NB: “trace” or “tracing” herein refers to the go runtime’s tracing. This is not the distributed tracing, which is the instrumentation we add at the application level, although these certainly overlap in places.
traceon somefile.trace to a logic test will start tracing at that point, until
traceoff is called.
go tool trace can then be used to render the trace data (see demo below).
AnnotateTrace() method in
util/tracer makes a cgo call to a noop, void c method. Since all cgo calls are recorded as events in the trace, with their stacktraces, this provides a very lightweight and quick way to add a marker to a trace.
As cgo calls are not "free",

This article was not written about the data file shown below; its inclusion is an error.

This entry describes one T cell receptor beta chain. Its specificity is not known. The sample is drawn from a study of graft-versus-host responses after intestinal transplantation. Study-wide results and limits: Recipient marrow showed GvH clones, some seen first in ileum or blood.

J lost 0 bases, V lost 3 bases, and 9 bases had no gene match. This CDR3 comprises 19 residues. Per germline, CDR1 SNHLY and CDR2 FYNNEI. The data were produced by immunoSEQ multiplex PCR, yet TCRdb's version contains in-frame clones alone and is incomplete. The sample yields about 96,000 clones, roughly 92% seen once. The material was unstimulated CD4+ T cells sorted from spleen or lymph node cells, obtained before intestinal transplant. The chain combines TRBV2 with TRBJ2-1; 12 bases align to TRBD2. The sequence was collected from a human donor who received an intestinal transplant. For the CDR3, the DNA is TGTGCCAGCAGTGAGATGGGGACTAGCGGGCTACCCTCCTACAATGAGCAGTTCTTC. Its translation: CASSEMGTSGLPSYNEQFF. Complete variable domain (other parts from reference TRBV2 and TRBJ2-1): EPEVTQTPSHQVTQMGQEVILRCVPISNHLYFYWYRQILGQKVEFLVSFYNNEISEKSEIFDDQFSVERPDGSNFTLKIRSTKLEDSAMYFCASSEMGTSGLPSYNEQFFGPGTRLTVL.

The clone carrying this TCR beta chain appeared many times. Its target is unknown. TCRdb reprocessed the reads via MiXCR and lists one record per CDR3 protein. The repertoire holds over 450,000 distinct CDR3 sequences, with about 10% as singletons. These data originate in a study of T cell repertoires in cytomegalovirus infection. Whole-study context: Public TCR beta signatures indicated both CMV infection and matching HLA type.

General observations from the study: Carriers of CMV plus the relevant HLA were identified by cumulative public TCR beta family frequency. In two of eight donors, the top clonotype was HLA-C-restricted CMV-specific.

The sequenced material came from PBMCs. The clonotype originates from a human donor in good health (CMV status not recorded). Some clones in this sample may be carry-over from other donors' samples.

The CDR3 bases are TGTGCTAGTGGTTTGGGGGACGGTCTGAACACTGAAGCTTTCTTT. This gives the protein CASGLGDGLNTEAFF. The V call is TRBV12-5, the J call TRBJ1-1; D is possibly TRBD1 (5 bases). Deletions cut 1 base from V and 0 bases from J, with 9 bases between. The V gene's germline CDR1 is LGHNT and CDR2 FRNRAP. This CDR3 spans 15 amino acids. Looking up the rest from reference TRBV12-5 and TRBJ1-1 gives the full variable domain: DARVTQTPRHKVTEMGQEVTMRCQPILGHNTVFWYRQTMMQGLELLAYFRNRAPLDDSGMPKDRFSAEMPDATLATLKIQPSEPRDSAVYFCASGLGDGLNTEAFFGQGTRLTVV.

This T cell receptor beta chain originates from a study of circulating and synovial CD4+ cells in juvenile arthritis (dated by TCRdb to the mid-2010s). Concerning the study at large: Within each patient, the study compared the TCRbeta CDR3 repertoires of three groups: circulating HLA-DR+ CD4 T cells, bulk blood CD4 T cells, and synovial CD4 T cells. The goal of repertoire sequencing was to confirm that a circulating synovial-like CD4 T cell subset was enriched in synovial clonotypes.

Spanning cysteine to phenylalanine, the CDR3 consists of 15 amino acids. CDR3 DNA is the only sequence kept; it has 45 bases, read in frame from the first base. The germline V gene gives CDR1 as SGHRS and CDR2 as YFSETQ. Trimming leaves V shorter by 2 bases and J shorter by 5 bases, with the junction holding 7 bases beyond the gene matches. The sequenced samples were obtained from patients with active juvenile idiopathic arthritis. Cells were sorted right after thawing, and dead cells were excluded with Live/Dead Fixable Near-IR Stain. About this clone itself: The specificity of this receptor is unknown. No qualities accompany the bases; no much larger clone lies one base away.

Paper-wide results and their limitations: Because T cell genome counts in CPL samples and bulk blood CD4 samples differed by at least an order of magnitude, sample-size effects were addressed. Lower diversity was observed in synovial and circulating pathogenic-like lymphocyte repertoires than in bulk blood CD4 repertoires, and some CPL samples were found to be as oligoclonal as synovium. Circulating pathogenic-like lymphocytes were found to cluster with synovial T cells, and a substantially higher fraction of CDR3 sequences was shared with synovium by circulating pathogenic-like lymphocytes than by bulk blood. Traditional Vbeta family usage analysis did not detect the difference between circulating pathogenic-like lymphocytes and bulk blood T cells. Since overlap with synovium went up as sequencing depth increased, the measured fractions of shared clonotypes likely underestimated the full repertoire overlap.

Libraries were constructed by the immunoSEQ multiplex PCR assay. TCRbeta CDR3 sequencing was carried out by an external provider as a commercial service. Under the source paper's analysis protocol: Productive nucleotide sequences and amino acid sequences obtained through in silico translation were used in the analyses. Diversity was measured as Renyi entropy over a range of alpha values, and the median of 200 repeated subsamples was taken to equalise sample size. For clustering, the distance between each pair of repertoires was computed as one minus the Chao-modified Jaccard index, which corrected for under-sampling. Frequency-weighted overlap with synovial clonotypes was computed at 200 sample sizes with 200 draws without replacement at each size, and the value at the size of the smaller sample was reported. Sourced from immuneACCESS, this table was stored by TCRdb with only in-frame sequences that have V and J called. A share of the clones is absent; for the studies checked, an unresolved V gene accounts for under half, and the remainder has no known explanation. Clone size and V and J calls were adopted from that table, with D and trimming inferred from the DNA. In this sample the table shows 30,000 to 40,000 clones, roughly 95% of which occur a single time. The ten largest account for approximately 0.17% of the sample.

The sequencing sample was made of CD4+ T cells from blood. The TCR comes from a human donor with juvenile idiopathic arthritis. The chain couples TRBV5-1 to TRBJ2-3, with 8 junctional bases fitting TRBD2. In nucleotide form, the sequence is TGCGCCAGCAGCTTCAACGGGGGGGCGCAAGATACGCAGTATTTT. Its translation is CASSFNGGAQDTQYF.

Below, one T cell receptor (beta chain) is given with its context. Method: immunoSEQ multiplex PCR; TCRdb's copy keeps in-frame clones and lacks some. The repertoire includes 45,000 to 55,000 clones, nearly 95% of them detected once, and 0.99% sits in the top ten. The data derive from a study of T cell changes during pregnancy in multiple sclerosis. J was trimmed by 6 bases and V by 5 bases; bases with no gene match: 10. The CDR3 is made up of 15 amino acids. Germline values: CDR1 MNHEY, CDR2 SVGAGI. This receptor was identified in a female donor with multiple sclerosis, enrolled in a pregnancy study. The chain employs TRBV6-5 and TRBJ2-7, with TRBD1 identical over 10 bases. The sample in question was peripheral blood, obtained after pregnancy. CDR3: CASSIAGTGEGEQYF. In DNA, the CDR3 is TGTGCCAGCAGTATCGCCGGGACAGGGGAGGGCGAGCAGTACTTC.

AnnotateTrace only makes the cgo call when the env var
ANNOTATE_TRACES is set. Thus it is "safe" to leave
AnnotateTrace calls in production code, but
ANNOTATE_TRACES=1 must be passed when running the code being traced.
$ go test -i -c ./sql
$ ANNOTATE_TRACES=1 ./sql.test -test.run TestLogic -d sql/tracedata/update
$ go tool trace ./sql.test update.trace
[opens in chrome]
Using the Trace Viewer
The trace viewer ONLY WORKS IN CHROME. They baked the client directly into chrome and rely on that, so opening a trace in Safari or whatever will just complain that
tr is undefined.
If you haven't used this before: Using the arrow/select tool, dragged across a single slice, will show the stack trace for that slice. AFAIK, binary searching with that is the best way to find the stacktrace for the
AnnotateTrace() call you are interested in. The range select tool measures the time between slices.
Making the viewer bigger
The Chrome extension "stylebot" allows applying user-set styles based on URL regex.